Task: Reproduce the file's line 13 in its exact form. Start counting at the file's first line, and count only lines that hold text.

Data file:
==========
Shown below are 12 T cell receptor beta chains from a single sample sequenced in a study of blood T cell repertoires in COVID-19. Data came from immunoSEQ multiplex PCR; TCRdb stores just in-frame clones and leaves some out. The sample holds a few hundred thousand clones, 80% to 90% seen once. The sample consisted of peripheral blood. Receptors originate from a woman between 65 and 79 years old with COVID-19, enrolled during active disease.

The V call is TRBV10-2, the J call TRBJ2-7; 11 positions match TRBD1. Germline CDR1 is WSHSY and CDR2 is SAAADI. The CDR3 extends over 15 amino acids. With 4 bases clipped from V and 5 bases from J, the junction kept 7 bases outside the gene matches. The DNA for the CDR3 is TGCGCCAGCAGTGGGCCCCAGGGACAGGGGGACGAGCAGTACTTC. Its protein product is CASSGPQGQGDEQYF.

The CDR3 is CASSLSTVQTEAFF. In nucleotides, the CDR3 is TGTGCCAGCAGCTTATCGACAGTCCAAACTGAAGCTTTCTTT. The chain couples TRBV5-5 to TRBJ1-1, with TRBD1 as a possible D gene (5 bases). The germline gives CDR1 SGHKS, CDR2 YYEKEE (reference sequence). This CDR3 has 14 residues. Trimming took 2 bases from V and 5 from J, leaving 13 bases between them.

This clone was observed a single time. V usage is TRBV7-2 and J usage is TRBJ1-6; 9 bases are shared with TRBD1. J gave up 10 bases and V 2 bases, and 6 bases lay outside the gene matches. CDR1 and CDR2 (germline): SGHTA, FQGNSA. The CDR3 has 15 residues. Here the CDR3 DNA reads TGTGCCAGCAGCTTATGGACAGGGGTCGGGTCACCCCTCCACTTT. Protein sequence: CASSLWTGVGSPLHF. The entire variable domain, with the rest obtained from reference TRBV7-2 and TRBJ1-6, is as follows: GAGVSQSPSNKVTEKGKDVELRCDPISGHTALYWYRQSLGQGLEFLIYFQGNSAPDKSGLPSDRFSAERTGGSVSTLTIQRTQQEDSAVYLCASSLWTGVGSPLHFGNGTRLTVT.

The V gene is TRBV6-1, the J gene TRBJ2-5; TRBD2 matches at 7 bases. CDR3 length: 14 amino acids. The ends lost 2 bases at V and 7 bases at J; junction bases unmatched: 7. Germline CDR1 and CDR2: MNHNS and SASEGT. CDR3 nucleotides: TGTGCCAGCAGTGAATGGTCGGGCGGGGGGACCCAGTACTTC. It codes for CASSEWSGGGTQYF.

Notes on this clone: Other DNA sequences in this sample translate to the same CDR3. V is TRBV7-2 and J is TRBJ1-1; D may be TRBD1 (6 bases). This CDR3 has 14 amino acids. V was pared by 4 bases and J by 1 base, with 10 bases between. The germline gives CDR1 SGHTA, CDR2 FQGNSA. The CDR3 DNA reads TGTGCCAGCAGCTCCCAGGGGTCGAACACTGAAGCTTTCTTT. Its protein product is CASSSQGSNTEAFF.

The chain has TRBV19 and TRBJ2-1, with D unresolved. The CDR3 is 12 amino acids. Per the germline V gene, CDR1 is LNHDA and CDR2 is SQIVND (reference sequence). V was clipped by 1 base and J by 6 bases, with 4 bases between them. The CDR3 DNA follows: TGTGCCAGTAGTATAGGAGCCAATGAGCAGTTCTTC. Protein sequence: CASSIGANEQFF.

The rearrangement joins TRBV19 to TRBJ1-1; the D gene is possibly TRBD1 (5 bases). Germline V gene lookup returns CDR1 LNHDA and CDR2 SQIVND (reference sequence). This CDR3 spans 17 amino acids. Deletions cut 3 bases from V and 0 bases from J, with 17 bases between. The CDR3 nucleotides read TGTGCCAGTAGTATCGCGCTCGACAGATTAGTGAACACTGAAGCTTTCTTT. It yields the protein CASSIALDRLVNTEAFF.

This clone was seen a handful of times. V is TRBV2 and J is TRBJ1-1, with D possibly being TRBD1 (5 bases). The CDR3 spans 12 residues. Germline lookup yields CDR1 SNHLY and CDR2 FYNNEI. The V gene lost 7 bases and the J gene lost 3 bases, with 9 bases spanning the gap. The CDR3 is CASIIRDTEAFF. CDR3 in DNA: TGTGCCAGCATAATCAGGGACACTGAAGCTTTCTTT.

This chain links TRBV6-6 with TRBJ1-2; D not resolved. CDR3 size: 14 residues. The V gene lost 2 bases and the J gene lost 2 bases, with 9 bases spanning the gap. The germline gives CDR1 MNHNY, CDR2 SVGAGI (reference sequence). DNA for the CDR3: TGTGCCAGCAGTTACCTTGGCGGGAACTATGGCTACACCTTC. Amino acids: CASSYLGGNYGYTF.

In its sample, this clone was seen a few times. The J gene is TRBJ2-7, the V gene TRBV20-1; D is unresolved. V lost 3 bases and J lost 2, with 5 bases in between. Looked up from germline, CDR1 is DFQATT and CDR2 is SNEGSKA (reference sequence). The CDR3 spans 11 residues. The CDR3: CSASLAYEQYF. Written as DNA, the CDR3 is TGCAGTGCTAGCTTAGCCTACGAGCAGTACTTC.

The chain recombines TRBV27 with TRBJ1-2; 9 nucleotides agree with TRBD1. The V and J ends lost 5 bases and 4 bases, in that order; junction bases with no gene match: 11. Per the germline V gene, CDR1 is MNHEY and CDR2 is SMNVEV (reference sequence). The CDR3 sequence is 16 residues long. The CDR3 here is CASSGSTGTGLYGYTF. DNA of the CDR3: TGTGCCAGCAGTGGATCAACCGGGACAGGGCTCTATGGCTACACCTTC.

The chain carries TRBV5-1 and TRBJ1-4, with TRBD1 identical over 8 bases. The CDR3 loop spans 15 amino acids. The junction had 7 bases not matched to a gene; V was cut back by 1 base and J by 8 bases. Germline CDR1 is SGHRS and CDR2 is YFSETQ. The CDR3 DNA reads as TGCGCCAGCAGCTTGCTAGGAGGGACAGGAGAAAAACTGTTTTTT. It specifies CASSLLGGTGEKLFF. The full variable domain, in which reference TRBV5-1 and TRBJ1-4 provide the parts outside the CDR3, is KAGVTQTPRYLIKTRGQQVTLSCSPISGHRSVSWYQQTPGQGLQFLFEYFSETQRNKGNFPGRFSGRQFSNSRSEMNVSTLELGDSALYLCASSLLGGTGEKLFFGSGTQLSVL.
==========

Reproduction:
The chain carries TRBV5-1 and TRBJ1-4, with TRBD1 identical over 8 bases. The CDR3 loop spans 15 amino acids. The junction had 7 bases not matched to a gene; V was cut back by 1 base and J by 8 bases. Germline CDR1 is SGHRS and CDR2 is YFSETQ. The CDR3 DNA reads as TGCGCCAGCAGCTTGCTAGGAGGGACAGGAGAAAAACTGTTTTTT. It specifies CASSLLGGTGEKLFF. The full variable domain, in which reference TRBV5-1 and TRBJ1-4 provide the parts outside the CDR3, is KAGVTQTPRYLIKTRGQQVTLSCSPISGHRSVSWYQQTPGQGLQFLFEYFSETQRNKGNFPGRFSGRQFSNSRSEMNVSTLELGDSALYLCASSLLGGTGEKLFFGSGTQLSVL.